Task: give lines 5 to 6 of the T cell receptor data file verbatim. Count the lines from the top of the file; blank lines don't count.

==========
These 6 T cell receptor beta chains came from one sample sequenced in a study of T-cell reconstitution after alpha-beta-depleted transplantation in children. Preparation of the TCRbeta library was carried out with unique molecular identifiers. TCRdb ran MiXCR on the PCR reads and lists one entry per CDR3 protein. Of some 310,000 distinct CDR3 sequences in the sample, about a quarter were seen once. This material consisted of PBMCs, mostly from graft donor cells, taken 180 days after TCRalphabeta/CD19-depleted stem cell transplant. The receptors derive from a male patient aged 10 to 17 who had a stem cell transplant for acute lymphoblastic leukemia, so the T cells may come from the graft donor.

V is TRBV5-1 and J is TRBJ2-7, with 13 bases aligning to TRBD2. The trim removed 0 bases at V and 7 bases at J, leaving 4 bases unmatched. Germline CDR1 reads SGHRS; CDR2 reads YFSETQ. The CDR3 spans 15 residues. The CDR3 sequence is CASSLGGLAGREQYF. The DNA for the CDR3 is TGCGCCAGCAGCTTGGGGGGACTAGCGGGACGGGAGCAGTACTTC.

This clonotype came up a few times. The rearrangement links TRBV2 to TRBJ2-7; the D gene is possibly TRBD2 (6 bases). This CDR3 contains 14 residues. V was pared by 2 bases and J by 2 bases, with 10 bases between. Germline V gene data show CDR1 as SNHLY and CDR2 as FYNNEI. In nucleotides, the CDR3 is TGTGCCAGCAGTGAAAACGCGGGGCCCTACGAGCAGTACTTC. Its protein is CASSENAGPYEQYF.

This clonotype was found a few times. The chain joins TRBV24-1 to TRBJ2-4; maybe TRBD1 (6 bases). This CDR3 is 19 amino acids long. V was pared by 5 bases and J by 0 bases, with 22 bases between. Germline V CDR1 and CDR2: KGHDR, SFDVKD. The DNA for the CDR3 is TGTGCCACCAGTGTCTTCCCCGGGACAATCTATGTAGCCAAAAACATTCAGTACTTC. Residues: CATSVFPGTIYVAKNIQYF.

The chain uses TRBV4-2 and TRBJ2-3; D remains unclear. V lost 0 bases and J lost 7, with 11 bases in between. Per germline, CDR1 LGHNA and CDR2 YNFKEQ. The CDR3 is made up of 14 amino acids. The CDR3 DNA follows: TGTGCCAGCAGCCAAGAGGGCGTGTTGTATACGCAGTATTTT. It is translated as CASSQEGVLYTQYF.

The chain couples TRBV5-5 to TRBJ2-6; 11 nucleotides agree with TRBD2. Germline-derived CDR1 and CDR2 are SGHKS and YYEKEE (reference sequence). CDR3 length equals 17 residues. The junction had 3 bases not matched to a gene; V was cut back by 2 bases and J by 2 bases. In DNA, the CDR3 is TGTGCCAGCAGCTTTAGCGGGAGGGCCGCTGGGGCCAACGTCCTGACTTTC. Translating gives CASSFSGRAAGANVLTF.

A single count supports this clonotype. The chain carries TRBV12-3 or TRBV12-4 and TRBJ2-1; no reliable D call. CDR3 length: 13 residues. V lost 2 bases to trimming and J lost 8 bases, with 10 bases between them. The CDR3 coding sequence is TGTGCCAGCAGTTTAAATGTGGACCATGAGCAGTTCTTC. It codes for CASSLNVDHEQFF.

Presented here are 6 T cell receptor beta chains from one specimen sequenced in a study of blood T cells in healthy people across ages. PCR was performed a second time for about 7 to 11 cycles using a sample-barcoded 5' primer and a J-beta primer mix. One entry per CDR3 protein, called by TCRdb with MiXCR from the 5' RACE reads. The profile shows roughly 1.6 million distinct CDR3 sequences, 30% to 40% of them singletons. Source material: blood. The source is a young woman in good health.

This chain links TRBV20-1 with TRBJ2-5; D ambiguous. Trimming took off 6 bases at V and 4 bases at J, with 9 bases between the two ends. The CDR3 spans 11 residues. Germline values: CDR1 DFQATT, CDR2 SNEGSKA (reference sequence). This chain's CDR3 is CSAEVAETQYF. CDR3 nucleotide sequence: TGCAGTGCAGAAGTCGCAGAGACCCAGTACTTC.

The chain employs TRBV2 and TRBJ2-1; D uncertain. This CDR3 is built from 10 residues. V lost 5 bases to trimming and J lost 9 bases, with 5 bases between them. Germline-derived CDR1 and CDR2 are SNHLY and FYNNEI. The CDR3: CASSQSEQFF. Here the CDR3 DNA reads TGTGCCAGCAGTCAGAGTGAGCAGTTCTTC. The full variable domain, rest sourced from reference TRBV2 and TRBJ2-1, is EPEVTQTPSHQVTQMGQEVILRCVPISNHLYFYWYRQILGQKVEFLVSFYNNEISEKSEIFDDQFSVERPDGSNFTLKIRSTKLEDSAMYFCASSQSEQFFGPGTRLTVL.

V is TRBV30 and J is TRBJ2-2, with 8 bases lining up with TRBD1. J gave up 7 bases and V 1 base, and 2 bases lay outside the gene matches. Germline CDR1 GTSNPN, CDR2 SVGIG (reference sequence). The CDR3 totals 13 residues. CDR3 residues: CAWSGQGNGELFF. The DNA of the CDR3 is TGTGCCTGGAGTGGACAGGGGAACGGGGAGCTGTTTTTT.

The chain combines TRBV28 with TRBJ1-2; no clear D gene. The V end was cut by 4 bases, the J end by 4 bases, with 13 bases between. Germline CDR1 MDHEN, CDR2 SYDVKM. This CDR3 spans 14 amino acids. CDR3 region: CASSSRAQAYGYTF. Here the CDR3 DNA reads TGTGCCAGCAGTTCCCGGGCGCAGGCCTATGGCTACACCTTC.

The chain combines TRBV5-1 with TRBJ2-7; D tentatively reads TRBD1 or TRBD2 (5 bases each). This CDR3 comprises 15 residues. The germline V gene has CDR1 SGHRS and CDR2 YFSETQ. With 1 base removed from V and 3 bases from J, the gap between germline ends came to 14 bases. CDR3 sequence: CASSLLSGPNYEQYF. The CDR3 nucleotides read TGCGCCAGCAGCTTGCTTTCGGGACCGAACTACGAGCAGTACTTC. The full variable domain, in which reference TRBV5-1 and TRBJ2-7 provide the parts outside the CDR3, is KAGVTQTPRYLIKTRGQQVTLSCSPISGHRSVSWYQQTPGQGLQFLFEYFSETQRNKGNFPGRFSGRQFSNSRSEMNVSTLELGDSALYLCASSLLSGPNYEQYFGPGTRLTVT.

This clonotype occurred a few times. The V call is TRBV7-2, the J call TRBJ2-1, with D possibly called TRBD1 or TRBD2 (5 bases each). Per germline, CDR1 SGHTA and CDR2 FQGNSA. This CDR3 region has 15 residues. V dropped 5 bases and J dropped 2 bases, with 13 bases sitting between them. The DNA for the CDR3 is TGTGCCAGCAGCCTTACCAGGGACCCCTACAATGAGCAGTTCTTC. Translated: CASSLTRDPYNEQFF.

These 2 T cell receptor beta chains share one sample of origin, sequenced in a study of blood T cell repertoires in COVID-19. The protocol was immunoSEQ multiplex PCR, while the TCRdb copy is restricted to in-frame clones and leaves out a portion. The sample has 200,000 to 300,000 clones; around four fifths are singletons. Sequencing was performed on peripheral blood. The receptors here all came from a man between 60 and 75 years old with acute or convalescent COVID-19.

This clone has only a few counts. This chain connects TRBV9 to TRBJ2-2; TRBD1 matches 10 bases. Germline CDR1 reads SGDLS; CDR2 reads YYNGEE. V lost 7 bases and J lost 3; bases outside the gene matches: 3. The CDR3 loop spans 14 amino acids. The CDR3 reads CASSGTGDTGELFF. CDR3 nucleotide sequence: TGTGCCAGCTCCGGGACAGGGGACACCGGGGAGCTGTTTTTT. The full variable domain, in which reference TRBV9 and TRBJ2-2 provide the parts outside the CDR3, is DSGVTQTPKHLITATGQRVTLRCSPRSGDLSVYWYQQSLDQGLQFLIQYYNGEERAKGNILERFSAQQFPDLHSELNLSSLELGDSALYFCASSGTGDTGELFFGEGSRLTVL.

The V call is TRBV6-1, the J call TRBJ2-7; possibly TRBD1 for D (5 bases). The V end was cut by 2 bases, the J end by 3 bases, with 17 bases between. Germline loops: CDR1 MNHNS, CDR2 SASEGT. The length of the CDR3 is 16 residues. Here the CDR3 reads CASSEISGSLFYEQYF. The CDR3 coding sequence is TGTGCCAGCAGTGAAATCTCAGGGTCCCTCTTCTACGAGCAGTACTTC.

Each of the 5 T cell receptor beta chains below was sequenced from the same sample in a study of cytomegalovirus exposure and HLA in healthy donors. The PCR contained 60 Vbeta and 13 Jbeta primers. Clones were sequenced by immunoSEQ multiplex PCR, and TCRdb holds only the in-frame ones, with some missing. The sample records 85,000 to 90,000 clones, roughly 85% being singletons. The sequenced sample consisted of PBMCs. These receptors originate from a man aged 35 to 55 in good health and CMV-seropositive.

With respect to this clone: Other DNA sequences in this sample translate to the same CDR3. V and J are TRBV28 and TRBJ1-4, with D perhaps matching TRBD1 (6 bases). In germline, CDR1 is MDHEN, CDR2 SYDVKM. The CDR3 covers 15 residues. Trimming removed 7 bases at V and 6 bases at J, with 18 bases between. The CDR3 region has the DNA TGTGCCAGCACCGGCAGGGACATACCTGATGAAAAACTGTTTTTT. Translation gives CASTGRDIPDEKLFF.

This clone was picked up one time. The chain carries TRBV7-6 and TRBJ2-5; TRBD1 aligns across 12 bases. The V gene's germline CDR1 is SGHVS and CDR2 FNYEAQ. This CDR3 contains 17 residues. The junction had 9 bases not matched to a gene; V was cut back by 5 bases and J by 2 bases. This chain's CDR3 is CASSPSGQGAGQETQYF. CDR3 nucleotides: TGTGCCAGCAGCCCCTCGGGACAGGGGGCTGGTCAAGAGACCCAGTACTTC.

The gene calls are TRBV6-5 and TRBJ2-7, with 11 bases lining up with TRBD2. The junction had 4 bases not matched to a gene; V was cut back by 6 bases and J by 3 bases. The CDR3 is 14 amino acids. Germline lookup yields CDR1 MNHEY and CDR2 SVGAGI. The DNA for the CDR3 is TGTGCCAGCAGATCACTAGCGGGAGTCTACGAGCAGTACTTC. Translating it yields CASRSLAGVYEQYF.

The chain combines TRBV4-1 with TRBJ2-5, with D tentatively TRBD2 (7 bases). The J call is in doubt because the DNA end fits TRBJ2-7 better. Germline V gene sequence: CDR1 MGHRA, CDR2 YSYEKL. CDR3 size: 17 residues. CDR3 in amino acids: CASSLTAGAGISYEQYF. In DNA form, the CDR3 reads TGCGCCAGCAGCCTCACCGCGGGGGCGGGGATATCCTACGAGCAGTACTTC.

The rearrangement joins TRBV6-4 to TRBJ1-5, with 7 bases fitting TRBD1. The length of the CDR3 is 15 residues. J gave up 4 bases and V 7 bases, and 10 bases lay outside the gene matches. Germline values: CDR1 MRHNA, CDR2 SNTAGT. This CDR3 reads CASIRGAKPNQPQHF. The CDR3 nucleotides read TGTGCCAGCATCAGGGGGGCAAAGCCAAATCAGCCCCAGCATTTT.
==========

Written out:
The chain uses TRBV4-2 and TRBJ2-3; D remains unclear. V lost 0 bases and J lost 7, with 11 bases in between. Per germline, CDR1 LGHNA and CDR2 YNFKEQ. The CDR3 is made up of 14 amino acids. The CDR3 DNA follows: TGTGCCAGCAGCCAAGAGGGCGTGTTGTATACGCAGTATTTT. It is translated as CASSQEGVLYTQYF.

The chain couples TRBV5-5 to TRBJ2-6; 11 nucleotides agree with TRBD2. Germline-derived CDR1 and CDR2 are SGHKS and YYEKEE (reference sequence). CDR3 length equals 17 residues. The junction had 3 bases not matched to a gene; V was cut back by 2 bases and J by 2 bases. In DNA, the CDR3 is TGTGCCAGCAGCTTTAGCGGGAGGGCCGCTGGGGCCAACGTCCTGACTTTC. Translating gives CASSFSGRAAGANVLTF.